Woodrow W. “Buddy” Dowdy. Photo credit: Bob Brown, Richmond Times-Dispatch
by Dick Hall-Sizemore
Jeff Shapiro of the Richmond Times-Dispatch has a nice column today remembering people in Virginia politics and government whose deaths in 2021 may have gone largely unnoticed. For those interested in recent political history, you may want to check it out. During my time around Capitol Square, I knew and have fond memories of Frank Hargrove, the Hanover County Republican delegate who annually put in a bill to abolish the death penalty, and Buddy Dowdy, the Capitol Police officer who died of COVID-19.
by Walter Smith
University of Virginia President Jim Ryan has stated that, as long as he holds office, the Thomas Jefferson statue in front of the Rotunda will remain in place. UVa’s founder, he says, will not be de-memorialized.
Talk is cheap. When given a golden opportunity to publicize Jefferson’s contribution to religious freedom — the 2019 publication of “Liberty in the Things of God: The Christian Origins of Religious Freedom” — Ryan took a pass. Neither he nor the administration’s propaganda organ, UVA Today (AKA UVA Pravda), have made mention of this important scholarship by Robert Louis Wilken, a UVa professor of the history of Christianity. Continue reading
by James A. Bacon
I was proud of the University of Virginia last night.
The Young Americans for Freedom organized an event, “Defending Thomas Jefferson,” featuring National Review editor Rich Lowry and Texas Congressman Chip Roy, both UVa alumni. Organizers believe it was the first time that conservative speakers from outside the university had been invited since former Senator Rick Santorum had appeared four or five years ago. (It’s been so long that memories were hazy about the details).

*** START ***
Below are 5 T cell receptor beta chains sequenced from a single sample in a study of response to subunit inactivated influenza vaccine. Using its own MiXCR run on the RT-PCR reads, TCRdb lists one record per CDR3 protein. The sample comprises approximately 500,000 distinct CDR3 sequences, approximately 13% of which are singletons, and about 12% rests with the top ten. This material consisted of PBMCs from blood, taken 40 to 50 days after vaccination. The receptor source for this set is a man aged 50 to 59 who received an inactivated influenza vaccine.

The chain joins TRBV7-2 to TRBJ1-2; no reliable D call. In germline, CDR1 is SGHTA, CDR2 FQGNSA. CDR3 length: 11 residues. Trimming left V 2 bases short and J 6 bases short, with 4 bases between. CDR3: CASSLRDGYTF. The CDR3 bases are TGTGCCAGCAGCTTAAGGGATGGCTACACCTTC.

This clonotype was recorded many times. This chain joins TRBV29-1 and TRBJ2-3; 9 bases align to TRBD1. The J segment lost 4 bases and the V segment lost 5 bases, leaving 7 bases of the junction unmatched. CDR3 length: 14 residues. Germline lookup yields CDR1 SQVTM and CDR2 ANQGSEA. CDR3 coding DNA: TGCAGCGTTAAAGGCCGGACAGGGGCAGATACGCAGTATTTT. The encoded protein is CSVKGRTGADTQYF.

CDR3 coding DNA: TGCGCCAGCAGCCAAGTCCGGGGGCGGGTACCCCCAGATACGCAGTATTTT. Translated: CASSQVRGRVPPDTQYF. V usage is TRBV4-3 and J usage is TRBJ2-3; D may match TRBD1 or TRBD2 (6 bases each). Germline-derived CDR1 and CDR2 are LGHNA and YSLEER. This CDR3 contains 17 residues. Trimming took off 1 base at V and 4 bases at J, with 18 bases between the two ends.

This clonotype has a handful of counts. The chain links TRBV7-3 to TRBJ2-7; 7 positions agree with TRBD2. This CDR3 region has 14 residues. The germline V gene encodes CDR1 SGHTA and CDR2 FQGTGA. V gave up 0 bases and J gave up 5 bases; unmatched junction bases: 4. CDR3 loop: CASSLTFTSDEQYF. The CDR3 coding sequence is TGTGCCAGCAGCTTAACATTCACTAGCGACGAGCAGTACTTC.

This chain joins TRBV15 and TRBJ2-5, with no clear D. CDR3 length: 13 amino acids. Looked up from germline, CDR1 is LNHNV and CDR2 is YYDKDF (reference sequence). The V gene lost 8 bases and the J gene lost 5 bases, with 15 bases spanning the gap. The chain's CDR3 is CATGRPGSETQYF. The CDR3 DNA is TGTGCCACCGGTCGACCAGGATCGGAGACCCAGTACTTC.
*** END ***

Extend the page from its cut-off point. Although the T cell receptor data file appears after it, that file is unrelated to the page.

Many posts on social media had been critical, and there were rumblings that a protest might be organized. But university police posted outside the Newcomb Hall lecture room provided security, and nothing remotely unpleasant occurred.
More than 150 people attended the event, which easily met expectations. What I found most encouraging was the healthy contingent of Black students who came to hear what the defenders of the university’s founder might say. One could deduce that many were not sympathetic to the views of the speakers because they sat silently through the applause lines. But they listened respectfully and, when the time came for questions, a number asked questions that were pointed but polite. (I am pleased to note that one Black student, who spoke with an African accent, said that she found Jefferson inspiring.)
The event was exactly what a great university should be doing — exposing students to different perspectives and facilitating the civil exchange of views. I am delighted that the Jefferson Council played a role in helping make it happen.
(View the Young America’s Foundation livestream on YouTube here.)
YAF message on UVa’s Beta Bridge.
by James A. Bacon
Tomorrow evening Rich Lowry, editor of National Review, and Texas Congressman Chip Roy, both of whom are University of Virginia alumni, will participate in event entitled, “In Defense of Mr. Jefferson.”
One might not think that the author of the Declaration of Independence, third president of the United States, and founder of the University of Virginia would need a defense. But he indubitably was a slaveholder and is commonly (though less indubitably) said to have raped his slave Sally Hemings, and regardless of his historic contributions in advancing the cause of human freedom, falls short of the standards of perfection held by some in the UVa community.